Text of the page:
Anyway I tired of this and started a new project to create a new game, and preferably one that I would actually finish developing.

Developing a game also seemed to be a good excuse to play with some technologies that don’t generally come up in paid employment that I wanted to work with such as:

  • WebGL & shaders
  • Advanced JS constructs
  • Possibly Angular for the UI of the game although I remain undecided on this
  • Something to keep game sessions in sync (currently SignalR)
  • Web workers
  • Audio API

What type of game to create?

During my childhood my favorite games were “god” or turn based strategy games (hmm not sure what that says about me) and two of my favorite were a game called Populous and another Lords of Chaos.

Below is a screenshot of Populous:

Populous-2(

(http://www.dazeland.com/images/Amiga/Populous-2.png)

In populous you are a god in charge of the blue tribe who has the aim of destroying the red tribe (not sure why they hatted the red guys). This was accomplished through flattening the terrain which led to your tribe being able to build better villages & casting spells to destroy your opponent & their tribe.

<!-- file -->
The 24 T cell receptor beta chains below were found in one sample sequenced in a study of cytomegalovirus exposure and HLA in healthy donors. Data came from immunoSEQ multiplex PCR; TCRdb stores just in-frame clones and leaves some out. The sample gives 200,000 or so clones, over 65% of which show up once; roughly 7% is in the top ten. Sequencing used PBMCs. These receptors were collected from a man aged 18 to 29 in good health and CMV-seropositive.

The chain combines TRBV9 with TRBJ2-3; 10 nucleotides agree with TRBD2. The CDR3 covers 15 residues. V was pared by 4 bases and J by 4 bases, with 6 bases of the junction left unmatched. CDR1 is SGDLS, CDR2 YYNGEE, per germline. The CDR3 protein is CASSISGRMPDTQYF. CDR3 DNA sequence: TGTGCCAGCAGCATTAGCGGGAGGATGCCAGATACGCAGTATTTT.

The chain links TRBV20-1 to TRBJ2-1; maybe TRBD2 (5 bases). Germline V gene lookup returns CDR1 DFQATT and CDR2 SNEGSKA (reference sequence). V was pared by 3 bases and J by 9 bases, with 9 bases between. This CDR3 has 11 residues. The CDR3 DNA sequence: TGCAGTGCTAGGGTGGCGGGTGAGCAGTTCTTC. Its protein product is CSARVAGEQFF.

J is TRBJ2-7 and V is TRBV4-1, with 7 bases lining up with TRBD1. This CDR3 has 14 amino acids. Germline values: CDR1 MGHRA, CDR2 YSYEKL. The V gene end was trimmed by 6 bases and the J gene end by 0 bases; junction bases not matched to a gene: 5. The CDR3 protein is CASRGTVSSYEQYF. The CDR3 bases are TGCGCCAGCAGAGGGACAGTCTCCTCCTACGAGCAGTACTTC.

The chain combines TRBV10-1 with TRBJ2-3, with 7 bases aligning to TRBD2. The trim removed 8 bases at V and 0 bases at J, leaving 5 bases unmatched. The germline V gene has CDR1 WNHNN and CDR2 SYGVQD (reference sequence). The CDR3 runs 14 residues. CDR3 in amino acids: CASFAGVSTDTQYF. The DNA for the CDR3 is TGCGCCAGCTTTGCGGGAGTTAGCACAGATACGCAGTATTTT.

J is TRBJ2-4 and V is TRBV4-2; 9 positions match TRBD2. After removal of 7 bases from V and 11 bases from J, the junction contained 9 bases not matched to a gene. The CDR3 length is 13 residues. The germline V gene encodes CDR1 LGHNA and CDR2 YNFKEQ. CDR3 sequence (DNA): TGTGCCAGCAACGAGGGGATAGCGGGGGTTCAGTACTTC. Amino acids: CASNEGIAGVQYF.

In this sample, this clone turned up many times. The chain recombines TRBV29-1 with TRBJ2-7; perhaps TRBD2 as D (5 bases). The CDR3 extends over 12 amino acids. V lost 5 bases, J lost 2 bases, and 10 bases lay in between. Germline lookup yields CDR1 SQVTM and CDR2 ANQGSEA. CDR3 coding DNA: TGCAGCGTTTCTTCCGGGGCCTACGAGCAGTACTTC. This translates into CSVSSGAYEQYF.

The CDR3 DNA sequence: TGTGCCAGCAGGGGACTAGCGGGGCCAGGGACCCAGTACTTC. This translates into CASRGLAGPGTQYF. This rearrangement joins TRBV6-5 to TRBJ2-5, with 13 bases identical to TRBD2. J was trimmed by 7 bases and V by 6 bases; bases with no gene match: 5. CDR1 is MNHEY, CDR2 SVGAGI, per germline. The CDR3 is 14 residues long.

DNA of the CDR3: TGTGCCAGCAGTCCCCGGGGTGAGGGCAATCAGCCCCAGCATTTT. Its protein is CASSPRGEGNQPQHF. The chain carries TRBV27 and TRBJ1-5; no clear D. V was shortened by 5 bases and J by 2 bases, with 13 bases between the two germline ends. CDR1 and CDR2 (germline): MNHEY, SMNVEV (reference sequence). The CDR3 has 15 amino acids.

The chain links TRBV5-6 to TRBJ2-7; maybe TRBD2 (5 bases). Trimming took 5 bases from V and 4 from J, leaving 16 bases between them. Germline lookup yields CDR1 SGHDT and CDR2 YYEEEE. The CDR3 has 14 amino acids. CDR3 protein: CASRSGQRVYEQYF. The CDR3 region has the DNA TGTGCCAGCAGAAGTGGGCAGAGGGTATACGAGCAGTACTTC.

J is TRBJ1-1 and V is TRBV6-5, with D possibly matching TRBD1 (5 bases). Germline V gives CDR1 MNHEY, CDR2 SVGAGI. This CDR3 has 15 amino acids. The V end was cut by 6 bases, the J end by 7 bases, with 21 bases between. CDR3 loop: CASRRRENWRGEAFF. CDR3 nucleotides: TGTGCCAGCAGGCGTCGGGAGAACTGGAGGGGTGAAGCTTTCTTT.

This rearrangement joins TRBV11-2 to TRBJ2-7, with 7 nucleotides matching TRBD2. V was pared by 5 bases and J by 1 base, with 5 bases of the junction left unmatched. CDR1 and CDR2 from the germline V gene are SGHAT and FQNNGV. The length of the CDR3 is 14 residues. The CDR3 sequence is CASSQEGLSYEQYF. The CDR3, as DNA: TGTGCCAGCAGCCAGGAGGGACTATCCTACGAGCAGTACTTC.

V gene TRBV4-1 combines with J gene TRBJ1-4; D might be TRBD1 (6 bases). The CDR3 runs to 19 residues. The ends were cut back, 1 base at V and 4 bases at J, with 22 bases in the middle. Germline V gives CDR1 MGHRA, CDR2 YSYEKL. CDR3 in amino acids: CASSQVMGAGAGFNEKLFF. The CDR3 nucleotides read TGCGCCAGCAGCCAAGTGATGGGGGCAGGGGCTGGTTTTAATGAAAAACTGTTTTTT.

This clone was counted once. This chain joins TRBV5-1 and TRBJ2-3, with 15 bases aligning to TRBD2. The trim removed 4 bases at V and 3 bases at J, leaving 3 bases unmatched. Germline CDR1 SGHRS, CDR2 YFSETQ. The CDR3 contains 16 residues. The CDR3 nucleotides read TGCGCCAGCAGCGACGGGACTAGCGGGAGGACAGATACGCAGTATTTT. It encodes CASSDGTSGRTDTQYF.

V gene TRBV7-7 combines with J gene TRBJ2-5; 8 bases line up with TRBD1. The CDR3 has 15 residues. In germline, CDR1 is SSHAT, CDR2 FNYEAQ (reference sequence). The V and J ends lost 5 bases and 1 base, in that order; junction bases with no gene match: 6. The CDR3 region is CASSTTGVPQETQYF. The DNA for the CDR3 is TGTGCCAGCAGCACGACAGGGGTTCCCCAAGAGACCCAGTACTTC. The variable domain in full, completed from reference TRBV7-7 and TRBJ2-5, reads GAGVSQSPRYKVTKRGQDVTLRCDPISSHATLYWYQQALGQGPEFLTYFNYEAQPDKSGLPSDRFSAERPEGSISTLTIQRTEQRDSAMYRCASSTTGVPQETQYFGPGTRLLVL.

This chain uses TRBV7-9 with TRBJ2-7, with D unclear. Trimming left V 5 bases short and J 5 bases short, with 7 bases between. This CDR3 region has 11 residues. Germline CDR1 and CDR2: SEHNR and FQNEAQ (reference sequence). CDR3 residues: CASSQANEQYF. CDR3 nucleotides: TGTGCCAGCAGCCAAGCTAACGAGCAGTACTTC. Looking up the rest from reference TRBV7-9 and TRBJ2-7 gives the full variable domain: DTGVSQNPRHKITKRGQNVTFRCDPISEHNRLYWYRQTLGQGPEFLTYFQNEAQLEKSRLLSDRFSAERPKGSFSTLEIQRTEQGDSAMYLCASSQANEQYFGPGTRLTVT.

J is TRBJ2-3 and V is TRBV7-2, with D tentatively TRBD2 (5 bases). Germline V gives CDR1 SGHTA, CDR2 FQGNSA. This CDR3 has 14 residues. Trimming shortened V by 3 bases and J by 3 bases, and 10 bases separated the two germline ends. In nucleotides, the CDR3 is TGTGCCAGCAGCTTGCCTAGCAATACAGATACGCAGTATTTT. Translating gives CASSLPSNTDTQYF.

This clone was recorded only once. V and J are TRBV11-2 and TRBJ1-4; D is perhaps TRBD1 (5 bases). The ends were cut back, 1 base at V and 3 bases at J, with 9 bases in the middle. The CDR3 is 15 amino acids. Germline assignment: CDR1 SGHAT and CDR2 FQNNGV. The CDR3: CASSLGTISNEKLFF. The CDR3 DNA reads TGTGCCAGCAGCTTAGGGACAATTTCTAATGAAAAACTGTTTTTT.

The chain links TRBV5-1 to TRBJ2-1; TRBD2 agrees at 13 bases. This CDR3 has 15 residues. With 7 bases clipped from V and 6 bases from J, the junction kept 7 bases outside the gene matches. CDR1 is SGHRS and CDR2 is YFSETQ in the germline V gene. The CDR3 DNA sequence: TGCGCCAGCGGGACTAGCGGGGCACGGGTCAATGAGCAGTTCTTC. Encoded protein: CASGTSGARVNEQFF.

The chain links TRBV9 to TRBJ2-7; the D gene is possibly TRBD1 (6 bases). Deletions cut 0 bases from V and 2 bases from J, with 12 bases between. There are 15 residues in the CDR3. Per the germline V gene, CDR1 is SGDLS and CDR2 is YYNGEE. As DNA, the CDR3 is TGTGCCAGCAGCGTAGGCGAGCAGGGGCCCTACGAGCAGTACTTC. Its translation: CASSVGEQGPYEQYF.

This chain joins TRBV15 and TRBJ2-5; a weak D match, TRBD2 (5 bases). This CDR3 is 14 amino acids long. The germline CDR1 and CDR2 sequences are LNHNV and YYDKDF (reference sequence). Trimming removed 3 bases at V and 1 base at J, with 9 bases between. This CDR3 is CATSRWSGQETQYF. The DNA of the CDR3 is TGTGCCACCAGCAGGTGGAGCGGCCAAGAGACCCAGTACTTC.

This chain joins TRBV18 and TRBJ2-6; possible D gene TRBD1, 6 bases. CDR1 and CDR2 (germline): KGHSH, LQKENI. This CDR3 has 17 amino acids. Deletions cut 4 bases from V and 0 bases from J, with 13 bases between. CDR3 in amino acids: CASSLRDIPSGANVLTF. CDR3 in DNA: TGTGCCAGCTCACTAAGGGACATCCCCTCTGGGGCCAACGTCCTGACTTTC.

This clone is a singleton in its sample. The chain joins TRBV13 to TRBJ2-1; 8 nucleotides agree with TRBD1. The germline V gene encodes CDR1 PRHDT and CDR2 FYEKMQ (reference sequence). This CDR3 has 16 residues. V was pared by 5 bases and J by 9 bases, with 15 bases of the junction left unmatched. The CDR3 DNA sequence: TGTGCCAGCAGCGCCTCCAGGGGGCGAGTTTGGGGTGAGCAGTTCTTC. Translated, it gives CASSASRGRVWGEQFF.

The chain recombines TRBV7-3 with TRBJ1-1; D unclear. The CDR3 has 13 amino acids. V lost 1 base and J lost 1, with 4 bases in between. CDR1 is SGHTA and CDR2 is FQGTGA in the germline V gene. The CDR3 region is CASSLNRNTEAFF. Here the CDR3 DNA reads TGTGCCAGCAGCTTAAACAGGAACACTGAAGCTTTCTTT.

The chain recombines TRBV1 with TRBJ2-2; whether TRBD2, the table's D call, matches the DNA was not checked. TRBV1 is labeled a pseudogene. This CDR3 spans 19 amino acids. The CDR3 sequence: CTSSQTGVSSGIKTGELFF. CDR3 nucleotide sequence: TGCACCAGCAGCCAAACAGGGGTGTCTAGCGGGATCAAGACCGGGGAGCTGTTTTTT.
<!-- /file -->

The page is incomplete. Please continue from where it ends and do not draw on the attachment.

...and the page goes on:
The other game I enjoyed was Lords of Chaos. The basic premise is simple – you have to destroy the other wizard/player. Each turn you have a certain number of action points you can spend to walk around the randomly generated environment & cast spells and then your turn is over.

loc

(http://eager.back2roots.org/SSHOT/L/lordschaos.png)

So I decided I wanted to build a game with aspects of both Populous & Lords of Chaos although it is developing into something else as I go along.

If you have stayed with me this far you are probably wondering what my game looks like at the moment.

Well er its not the prettiest thing:

gameSoFar

Yeah it doesn’t look like too much but there is actually a lot of functionality here that has taken months to develop.